This Historical Downtown Walking Tour of the city of Campinas begins at the Central Train Station (which no longer serves this function), a beautiful architectural site, inspired by British constructions, which attests to the richness of the coffee-growing era in the region, which began circa 1850's. Trains arrived in Campinas in 1868, which makes this station one of the oldest in the state of São Paulo. Inside the building the richness of details can be noticed in the candelabras, windows, steps, platforms, old wagons and train weights.

The area around the station has many buildings of interest, such as the ornamented townhouses in Andrade Neves avenue (in front of the station), which are testament to the old elegance of the neighborhood. Close to the train station, to the left, one can see the Lidgerwood Manufacturing Company, one of the first industries in Brazil, which came to Campinas in 1868. The factory was built in a neo-gothic style, a recurrent inspiration based on Victorian industrial architechture. Now the building is home to the  Museu da Cidade (City Museum). Beautiful iron eagles embellish its windows. The museum is focused on material culture, including artifacts such as typewriters, vitrolas and others. It intends to offer the visitor a quick travel in time through these artifacts.

Leaving the museum, walking to the right, one notices the beginning of the pedestrian street named 13 de Maio, where two commercial buildings demand attention: the headquarters of the firm Grigoletti and another building just next to the bus stop, across the street. In these two buildings, as with others in Andrade Neves Ave., one can notice the facades with flower ornaments, geometric forms, grotesques (designs with masks and lion heads). These ornaments are perhaps the most striking characteristic of the architecture of Campinas in its initial stages.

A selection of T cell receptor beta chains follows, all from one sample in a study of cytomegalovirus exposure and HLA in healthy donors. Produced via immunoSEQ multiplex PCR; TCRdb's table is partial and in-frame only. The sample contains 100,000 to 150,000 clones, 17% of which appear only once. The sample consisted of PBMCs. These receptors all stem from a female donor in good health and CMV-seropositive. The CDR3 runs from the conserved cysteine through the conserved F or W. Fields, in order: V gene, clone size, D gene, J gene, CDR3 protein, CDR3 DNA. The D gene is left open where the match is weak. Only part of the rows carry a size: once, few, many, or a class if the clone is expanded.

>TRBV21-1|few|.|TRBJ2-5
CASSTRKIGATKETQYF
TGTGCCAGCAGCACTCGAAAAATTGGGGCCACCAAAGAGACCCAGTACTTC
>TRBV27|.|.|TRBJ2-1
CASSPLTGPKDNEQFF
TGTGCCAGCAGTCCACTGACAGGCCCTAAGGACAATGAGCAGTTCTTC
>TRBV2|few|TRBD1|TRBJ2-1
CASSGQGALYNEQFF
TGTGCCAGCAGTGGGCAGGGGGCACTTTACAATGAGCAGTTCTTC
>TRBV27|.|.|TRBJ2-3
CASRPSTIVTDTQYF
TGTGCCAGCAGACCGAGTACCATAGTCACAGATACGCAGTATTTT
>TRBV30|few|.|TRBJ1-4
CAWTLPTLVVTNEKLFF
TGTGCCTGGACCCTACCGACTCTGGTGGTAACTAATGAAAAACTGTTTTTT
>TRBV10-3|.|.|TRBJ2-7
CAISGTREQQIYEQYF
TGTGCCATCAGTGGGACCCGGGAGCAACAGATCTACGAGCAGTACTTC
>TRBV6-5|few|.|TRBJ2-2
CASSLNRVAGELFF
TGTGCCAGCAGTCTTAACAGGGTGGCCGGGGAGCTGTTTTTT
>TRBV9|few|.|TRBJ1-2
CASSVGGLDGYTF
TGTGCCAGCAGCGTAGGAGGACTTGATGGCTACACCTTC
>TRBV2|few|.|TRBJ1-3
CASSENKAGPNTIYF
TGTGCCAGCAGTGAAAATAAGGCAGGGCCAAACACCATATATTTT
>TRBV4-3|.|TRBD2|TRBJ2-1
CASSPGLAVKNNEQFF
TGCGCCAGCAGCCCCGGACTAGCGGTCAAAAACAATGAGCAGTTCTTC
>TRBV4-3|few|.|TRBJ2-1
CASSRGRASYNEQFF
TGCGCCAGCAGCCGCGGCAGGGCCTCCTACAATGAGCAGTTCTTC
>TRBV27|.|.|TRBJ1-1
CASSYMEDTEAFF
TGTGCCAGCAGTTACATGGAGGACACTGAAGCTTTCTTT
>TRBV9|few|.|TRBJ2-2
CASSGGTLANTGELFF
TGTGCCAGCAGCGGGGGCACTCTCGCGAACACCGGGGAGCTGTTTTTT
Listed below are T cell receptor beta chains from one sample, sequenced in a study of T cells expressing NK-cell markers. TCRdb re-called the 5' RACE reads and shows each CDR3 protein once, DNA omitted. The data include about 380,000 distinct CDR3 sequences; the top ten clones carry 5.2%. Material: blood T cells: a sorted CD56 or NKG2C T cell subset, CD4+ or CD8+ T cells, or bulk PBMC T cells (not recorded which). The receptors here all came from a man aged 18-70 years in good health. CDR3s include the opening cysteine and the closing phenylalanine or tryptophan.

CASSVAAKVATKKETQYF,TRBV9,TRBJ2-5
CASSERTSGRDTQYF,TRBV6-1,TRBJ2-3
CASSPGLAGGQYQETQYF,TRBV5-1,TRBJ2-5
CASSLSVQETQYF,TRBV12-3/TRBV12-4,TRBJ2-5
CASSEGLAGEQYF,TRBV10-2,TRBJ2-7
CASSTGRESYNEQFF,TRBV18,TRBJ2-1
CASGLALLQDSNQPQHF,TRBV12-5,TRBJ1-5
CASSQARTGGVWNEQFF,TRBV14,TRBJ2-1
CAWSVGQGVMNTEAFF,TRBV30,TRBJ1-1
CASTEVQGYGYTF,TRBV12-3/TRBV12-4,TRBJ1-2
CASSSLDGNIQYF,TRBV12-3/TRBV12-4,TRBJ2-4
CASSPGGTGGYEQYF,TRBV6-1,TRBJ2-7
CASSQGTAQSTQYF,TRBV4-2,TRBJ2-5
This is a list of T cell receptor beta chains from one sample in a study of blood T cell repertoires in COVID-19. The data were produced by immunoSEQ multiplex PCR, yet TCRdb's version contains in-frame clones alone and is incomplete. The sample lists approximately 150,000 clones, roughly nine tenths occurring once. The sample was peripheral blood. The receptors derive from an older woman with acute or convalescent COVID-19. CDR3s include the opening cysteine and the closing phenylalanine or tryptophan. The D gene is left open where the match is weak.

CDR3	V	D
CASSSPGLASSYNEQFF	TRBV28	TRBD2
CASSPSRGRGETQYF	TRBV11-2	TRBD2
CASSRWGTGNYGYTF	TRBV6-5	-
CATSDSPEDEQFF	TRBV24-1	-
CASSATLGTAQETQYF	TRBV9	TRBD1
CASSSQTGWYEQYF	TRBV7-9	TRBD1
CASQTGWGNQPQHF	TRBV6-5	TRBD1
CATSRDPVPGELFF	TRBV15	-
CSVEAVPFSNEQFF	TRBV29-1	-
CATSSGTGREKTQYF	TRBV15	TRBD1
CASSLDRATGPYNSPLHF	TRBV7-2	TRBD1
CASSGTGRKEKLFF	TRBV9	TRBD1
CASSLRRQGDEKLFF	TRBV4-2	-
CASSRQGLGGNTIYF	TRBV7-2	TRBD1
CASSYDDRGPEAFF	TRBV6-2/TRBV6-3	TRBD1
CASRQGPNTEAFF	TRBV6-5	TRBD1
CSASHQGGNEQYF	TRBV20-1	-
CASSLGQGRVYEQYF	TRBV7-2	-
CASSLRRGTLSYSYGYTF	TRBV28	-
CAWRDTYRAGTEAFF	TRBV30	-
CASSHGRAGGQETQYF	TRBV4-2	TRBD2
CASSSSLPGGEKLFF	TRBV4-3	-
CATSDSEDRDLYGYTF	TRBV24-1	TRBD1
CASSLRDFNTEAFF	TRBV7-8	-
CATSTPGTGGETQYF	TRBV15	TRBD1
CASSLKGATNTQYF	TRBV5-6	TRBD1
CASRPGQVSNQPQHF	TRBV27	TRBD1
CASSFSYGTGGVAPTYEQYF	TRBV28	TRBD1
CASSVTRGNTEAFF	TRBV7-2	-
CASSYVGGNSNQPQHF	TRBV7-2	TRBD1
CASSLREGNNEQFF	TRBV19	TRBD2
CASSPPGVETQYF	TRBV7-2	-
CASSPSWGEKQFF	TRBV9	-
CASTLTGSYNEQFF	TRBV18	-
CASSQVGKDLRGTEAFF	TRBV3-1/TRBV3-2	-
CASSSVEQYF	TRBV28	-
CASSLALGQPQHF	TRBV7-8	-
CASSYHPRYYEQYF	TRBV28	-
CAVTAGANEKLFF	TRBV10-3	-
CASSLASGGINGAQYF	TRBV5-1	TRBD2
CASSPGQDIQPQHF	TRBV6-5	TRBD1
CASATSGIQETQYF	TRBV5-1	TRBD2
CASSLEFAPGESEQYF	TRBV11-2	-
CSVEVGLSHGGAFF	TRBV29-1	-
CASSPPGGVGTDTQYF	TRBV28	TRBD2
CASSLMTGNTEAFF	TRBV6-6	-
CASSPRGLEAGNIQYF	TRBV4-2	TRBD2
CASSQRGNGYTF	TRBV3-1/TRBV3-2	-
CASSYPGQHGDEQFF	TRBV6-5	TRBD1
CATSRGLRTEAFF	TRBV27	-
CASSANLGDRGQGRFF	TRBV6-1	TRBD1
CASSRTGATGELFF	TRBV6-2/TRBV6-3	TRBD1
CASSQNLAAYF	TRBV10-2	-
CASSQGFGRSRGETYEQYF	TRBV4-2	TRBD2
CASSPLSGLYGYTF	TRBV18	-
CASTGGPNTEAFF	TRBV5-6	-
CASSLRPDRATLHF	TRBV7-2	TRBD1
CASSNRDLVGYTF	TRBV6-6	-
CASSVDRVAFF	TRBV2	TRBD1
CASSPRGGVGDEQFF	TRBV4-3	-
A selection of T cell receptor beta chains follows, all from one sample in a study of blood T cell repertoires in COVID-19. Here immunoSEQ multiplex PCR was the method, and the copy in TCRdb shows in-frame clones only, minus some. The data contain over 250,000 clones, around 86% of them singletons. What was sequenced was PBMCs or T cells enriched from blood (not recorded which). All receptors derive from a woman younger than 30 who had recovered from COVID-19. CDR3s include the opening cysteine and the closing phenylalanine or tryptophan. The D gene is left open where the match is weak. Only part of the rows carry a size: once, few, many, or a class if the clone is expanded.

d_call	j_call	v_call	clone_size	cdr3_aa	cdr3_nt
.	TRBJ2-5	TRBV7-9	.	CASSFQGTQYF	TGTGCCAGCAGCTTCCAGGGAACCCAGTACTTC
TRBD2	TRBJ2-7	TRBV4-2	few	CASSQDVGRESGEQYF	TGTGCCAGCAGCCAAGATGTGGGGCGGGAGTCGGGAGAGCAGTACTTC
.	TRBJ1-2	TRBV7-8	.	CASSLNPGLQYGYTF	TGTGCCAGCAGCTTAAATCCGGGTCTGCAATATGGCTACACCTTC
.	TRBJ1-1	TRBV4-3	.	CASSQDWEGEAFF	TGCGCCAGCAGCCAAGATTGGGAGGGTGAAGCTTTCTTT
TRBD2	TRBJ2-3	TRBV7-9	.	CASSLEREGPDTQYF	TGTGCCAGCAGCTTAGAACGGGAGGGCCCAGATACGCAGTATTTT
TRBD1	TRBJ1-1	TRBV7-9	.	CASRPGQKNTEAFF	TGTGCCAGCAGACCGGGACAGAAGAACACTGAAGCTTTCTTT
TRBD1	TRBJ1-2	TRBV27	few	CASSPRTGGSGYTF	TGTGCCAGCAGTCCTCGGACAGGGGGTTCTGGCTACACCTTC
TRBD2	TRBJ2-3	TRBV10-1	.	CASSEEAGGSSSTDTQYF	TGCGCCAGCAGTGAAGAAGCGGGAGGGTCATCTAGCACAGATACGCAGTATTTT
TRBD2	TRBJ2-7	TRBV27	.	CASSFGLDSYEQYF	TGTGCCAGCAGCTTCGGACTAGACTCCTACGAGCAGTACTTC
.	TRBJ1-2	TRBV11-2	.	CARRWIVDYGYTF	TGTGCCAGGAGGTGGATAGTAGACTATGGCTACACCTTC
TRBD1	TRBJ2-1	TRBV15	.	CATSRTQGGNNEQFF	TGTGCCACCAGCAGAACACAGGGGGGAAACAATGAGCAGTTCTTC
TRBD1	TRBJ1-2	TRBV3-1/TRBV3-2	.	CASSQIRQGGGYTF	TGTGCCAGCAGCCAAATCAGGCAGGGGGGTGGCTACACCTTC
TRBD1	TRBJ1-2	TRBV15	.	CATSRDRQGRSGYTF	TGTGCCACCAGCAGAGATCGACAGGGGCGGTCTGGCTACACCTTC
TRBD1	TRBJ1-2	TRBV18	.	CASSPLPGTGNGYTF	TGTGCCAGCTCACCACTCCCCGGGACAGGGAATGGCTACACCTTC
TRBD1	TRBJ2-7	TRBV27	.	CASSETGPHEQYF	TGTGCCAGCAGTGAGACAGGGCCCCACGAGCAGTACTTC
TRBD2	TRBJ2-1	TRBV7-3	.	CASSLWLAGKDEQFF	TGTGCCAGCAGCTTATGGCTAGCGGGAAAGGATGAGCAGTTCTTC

Following the 13 de Maio pedestrian street, those interested in architecture and its styles is able to get a panorama of the techniques and project design in Brazil, with the emergence of the globally famous Brazilian Contemporary Architecture. You will notice that beginning with square buildings with decorations in the facades, to buildings with bold diagonals, shapes used in the constructions became simpler, linear and precise.

Following the pedestrian street (13 de Maio) up to Visconde do Rio Branco St., turning left, you will see Mogiana Palace, the HQ for the Companhia Ferroviária Mogiana (Mogiana Railway Company), dating 1910. Following in the Italian tradition, the Palace makes reference to classical arquitecture, with elegant columns and garlands in the facade. The curved door and the iron gates demonstrate the grandeur of the building.

Following Campos Sales Ave. you will arrive at Regente Feijó St. Go right, and immediately you will notice a Cathedral: Catedral Metropolitana Nossa Senhora da Conceição. Construction began in 1807, in taipa de pilão, a technique which makes use of blocks of earth compressed into wooden frames to create structures such as walls. Beginning in 1872, after many discussions and mishaps, the italian engineers led by the Milanese Cristovam Bonini, built the front wall of the cathedral in brick and rock, which reminds us of Saint Peter's Cathedral in the Vatican, and the modern Italian treatises in architecture. Angels, flowers, columns, and liturgical symbols make the altarpiece a masterpiece of sculpture in Brazilian XIX century sculpture. Vitoriano dos Anjos, a master sculptor from Bahia (responsible for the decoration of the Nosso Senhor do Bonfim de Salvador temple in Salvador, Bahia) and Bernardino de Sena (from Rio de Janeiro), share the credits for this rare and delicate interior.